5 - 1
from Stadium Arcadium
Single released: 20 November 2006.
It’s no surprise that “Snow” was a number one hit on Billboard’s Modern Rock chart. With an infectious opening guitar riff, a chorus that was written to inspire a sing-along, and universal lyrics about overcoming life’s hardships, it was bound to be successful. Lyrically, it’s an update of “Knock Me Down” from Mother’s Milk. Its lyrics are deeply personal and confessional, yet manage to have a mass appeal. Ultimately, it speaks to the joy of having the opportunity to start again in life. In this way, it’s also an update of Stevie Wonder’s “Higher Ground”.
from By the Way
Single released: 17 August 2002.
The Chili Peppers bring a light touch to “The Zephyr Song”. It’s in the tradition of classic California songs of escapism like those produced by the Beach Boys in the 1960s. The second half of the chorus even features ‘60s-style backing vocals. The speaker encourages his love interest to “Fly away on my zephyr… and in this perfect weather, we’ll find a place together”. Unlike many of the Chili Peppers’ escapist tracks, though, this one has a certain gentleness and innocence about it. Whereas Kiedis often writes about losing himself in sex and drugs, this time it seems to be all about the healing power of nature and human connections.
Single released: 25 May 1999.
I remember when “Scar Tissue” was all over the radio. The meaning of the song’s lyrics was much debated. Was Kiedis singing, “With the buzz I share, it’s a lonely view” or “With the birds I’ll share this lonely view”? The latter is clearly correct, although the former could almost make sense in the context of the song as well. Presumably, the implication is that the drug-addicted speaker is getting high, hence “flying” with the birds. The pleasure he gets from drugs, though, is coupled with a sense of pain and loneliness, hence the “scar tissue that I wish you saw”. To take this song’s lyrics too seriously, though, is to miss the point entirely. The reason “Scar Tissue” caught so many listeners’ ears is because of the jaunty, shuffle-oriented beat, the infectious guitar riff, the catchy central melody and, of course, the simple, melodic guitar solo.
from By the Way
Single released: May 2002.
“By the Way” is a summation of all that is beloved about the Chili Peppers’ music. The gentle, melodic chorus finds the band in prime balladeer mode, whereas the chant-like, caustic verses harken back to the funk-rock of Blood Sugar Sex Magik. Listening to this song again, I am reminded of the final 20 minutes of Goodfellas, in which Martin Scorsese’s chaotic editing style reflects the paranoid, drug-afflicted mind of protagonist Henry Hill. Similarly, Kiedis gives us a choppy, stream-of-consciousness account of a night in L.A. While it is clear from the chorus that the speaker is standing in line for a show and was supposed to wait for someone somewhere, the verses only give us impressionistic, jagged phrases that do very little to clear up the song’s narrative (“Steak knife / Card shark / Con job / Boot cut”). Perhaps “By the Way” found commercial success because the avant-gardism of the verses is tempered by the calm normalcy of the chorus. This is one of the Chili Peppers’ most fun roller coaster rides, and it’s worth getting on again and again.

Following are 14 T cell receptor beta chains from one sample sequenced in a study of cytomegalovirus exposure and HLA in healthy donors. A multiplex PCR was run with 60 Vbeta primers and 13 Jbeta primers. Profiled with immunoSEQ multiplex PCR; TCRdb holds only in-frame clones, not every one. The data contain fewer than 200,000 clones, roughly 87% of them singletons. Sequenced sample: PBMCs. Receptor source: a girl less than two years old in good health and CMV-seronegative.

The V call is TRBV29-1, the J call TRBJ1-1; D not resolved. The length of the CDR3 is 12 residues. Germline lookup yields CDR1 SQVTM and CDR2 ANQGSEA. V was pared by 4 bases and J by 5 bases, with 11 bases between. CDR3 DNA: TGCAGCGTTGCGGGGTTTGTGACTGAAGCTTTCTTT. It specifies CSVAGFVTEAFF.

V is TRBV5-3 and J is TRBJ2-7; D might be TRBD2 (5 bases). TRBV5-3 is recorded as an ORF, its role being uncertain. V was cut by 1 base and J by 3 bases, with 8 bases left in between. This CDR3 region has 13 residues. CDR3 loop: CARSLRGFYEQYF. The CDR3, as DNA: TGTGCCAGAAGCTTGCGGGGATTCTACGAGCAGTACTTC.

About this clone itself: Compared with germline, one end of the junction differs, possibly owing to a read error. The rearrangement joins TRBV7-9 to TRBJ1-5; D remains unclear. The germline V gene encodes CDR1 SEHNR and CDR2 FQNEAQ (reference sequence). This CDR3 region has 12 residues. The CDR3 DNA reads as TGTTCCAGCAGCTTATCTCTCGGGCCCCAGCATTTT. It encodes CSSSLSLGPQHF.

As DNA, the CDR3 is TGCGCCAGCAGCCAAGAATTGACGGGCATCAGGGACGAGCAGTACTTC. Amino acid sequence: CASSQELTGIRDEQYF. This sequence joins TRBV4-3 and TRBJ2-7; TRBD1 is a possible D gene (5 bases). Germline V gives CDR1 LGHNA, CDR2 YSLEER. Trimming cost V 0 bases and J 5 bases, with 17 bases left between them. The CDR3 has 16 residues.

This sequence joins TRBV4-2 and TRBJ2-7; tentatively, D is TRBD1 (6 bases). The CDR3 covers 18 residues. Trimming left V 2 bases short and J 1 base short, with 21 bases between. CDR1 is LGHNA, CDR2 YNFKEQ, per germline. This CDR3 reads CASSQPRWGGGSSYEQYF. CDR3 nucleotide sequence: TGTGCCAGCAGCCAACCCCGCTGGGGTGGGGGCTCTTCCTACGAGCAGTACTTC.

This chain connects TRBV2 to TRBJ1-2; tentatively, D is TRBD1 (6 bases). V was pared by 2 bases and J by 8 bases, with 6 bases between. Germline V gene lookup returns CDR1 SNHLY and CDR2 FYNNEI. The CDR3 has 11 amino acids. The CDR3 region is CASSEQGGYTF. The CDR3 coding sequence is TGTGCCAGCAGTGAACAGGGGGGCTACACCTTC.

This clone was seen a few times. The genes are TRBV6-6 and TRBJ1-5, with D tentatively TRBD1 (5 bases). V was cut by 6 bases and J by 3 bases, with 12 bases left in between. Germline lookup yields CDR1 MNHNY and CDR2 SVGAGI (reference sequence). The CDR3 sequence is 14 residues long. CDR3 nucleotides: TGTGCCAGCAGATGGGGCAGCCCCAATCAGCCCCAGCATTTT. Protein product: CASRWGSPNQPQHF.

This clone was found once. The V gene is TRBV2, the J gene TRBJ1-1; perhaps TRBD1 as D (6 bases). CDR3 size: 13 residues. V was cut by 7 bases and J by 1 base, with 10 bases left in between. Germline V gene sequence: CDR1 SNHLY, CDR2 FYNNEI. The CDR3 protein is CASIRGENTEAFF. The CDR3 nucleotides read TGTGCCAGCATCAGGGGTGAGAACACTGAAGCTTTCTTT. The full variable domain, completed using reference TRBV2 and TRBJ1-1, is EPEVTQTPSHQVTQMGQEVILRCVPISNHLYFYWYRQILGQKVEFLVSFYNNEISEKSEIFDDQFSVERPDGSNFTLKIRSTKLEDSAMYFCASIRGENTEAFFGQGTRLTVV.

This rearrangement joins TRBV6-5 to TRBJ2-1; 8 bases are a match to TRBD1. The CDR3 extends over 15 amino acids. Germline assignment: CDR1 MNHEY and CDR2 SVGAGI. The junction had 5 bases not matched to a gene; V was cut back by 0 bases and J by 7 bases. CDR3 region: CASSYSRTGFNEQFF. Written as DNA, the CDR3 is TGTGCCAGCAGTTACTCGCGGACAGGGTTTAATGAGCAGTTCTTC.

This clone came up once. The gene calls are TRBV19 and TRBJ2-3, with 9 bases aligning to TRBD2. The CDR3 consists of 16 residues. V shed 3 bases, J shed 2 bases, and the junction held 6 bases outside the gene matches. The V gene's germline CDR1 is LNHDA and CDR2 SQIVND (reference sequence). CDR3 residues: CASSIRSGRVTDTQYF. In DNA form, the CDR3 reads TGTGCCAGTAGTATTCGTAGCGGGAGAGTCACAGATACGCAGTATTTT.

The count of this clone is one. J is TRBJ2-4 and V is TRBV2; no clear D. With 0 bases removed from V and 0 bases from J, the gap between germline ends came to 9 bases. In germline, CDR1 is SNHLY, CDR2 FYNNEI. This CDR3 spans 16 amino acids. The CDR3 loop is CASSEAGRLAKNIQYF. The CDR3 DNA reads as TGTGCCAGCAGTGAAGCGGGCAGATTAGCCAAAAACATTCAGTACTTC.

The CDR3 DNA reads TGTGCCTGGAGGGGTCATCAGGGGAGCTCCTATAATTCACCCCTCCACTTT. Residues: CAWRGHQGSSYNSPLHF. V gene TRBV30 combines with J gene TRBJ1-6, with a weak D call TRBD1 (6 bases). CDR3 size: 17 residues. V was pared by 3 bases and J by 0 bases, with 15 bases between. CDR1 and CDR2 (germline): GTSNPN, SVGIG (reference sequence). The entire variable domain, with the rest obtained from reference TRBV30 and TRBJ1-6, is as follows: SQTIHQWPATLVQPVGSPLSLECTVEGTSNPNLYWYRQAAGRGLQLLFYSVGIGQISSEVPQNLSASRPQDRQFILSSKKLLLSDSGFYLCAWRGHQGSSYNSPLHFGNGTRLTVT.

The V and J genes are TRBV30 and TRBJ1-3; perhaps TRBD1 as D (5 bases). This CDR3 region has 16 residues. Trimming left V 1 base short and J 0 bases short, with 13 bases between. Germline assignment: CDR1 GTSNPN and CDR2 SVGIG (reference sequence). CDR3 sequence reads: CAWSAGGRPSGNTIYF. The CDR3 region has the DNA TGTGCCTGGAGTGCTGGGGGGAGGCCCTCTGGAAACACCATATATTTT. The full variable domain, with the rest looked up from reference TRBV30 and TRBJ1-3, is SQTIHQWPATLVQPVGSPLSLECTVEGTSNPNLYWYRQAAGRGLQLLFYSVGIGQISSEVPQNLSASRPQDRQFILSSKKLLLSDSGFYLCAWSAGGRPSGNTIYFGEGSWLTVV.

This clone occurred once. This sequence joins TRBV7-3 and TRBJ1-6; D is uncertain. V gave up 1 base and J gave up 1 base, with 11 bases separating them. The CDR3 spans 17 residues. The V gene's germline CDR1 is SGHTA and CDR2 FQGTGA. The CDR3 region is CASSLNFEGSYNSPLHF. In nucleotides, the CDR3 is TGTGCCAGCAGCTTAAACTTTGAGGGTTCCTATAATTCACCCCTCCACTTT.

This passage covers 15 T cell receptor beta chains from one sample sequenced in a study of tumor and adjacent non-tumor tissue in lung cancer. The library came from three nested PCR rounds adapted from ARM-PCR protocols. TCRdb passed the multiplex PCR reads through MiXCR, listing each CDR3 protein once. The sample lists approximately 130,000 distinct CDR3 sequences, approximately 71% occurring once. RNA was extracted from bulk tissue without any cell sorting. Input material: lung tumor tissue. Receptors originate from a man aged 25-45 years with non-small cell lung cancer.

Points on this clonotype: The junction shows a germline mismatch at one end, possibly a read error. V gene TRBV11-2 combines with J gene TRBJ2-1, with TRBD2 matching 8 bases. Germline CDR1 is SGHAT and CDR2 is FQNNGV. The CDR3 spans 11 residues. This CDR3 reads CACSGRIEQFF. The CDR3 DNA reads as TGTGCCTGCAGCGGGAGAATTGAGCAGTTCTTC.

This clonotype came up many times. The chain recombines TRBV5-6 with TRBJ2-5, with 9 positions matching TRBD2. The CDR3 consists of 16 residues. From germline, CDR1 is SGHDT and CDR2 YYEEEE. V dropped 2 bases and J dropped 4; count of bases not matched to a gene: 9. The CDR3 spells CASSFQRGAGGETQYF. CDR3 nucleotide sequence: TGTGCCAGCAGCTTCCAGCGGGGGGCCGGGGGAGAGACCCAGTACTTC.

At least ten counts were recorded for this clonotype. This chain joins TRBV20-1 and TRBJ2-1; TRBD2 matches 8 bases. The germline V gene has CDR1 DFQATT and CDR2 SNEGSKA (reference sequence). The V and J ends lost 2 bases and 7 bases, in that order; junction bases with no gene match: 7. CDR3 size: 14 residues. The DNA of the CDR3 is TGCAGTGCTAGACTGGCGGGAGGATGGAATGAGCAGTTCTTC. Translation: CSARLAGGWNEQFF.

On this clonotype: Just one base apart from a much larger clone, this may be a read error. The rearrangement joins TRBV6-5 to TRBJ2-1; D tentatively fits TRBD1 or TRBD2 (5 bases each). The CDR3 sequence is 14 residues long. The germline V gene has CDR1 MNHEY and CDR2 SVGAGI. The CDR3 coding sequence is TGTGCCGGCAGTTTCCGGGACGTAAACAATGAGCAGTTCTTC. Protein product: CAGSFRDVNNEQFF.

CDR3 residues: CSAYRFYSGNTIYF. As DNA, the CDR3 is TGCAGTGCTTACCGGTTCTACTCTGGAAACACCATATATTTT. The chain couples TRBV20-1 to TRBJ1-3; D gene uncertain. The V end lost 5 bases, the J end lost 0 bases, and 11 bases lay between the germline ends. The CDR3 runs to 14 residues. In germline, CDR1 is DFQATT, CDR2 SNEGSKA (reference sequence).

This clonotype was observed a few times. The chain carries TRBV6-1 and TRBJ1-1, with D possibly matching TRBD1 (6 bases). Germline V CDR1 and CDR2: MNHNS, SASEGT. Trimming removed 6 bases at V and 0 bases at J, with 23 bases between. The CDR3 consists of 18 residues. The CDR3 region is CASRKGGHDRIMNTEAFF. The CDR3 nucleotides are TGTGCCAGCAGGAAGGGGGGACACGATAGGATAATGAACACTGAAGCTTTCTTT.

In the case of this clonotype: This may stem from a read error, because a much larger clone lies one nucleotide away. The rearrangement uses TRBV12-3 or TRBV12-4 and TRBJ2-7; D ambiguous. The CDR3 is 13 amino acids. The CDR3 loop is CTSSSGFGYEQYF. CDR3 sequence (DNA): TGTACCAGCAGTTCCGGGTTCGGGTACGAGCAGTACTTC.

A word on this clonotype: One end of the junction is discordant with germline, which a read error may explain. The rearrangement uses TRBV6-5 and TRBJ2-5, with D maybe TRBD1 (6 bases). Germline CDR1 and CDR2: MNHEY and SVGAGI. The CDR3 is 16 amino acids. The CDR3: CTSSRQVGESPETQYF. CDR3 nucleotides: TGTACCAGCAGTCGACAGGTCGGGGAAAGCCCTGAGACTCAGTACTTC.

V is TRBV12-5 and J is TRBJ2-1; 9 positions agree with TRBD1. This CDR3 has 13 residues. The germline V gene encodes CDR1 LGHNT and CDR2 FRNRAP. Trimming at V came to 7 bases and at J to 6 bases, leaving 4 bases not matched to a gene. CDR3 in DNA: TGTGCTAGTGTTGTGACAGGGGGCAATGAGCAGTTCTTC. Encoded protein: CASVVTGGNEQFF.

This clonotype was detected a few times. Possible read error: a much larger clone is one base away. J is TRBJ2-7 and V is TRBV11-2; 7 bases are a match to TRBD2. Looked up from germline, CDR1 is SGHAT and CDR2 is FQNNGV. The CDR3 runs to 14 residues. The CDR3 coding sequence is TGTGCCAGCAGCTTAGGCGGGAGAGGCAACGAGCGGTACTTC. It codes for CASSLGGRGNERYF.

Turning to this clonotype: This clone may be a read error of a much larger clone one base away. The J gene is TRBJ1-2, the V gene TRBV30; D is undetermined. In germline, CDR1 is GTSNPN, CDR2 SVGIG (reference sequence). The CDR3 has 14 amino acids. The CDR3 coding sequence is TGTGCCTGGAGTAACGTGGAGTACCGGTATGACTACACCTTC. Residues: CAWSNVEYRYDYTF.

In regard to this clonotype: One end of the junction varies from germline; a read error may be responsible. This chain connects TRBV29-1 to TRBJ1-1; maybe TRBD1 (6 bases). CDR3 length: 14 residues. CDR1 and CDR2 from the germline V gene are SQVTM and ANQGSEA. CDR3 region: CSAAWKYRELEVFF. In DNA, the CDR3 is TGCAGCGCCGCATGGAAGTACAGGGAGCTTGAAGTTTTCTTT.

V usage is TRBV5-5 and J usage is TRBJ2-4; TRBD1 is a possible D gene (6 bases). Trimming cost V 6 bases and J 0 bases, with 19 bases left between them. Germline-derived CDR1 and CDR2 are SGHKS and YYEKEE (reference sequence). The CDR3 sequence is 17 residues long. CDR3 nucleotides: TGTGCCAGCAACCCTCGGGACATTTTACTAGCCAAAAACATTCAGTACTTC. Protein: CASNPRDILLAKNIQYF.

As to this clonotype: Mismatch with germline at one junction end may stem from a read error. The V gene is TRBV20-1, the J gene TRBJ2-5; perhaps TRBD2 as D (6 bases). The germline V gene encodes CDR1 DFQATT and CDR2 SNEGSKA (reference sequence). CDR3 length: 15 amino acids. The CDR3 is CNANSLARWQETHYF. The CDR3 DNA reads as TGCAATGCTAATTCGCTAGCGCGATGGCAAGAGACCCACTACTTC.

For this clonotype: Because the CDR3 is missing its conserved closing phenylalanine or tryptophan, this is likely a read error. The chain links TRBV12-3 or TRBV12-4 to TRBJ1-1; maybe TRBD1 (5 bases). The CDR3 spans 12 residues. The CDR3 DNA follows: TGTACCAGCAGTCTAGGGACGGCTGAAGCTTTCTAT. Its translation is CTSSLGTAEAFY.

from Blood Sugar Sex Magik
Single released: 10 March 1992.
“Under the Bridge” went Platinum in the US and moved the band into the world of the Top 10. It’s probably the Chili Peppers song that most people, regardless of how familiar they are with the band’s work as a whole, are most likely to have heard. The reason “Under the Bridge” finds itself at the number one spot, though, is not because it’s the most popular Chili Peppers song, but rather because it has unprecedented emotional appeal in the band’s vast catalog. Listening to this song with fresh ears, it holds up for me just as well as it did when I first heard it during my formative years. “Under the Bridge” is an anomaly on Blood Sugar Sex Magik, an album filled with songs of bombastic self-aggrandizement. In the middle of such a loud record comes a song of stark vulnerability. It’s a song about the pains of addiction, the agony of loneliness, and the relentless omnipresence of the past. It starts with a starkly simple guitar riff and Kiedis’ vocal proclaiming the city of Los Angeles itself as his only friend, and ends with a choir joining this devastated voice as it narrates the horrific events that occurred under the bridge. Perhaps this song is associated with the Red Hot Chili Peppers more than any other because of the simplicity of its chorus (“I don’t ever want to feel like I did that day / Take me to the place I love, take me all the way”). At their best, the Chili Peppers are able to do just that for the listener.